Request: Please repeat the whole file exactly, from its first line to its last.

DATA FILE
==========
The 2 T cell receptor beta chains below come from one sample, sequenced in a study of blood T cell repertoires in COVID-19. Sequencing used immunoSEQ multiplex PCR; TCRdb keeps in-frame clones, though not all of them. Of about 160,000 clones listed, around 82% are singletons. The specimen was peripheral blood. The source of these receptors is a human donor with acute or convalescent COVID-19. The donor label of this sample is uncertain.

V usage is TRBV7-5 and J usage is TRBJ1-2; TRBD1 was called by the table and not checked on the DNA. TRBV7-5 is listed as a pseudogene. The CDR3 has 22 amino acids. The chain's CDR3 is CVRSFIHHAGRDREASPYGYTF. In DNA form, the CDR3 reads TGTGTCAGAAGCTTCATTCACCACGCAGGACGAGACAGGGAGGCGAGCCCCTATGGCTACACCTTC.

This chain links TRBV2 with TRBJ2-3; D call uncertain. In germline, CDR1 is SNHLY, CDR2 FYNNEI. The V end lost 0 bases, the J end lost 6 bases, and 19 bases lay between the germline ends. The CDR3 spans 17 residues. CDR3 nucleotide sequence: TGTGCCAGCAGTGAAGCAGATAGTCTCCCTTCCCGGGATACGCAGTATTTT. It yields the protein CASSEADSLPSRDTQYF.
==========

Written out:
The 2 T cell receptor beta chains below come from one sample, sequenced in a study of blood T cell repertoires in COVID-19. Sequencing used immunoSEQ multiplex PCR; TCRdb keeps in-frame clones, though not all of them. Of about 160,000 clones listed, around 82% are singletons. The specimen was peripheral blood. The source of these receptors is a human donor with acute or convalescent COVID-19. The donor label of this sample is uncertain.

V usage is TRBV7-5 and J usage is TRBJ1-2; TRBD1 was called by the table and not checked on the DNA. TRBV7-5 is listed as a pseudogene. The CDR3 has 22 amino acids. The chain's CDR3 is CVRSFIHHAGRDREASPYGYTF. In DNA form, the CDR3 reads TGTGTCAGAAGCTTCATTCACCACGCAGGACGAGACAGGGAGGCGAGCCCCTATGGCTACACCTTC.

This chain links TRBV2 with TRBJ2-3; D call uncertain. In germline, CDR1 is SNHLY, CDR2 FYNNEI. The V end lost 0 bases, the J end lost 6 bases, and 19 bases lay between the germline ends. The CDR3 spans 17 residues. CDR3 nucleotide sequence: TGTGCCAGCAGTGAAGCAGATAGTCTCCCTTCCCGGGATACGCAGTATTTT. It yields the protein CASSEADSLPSRDTQYF.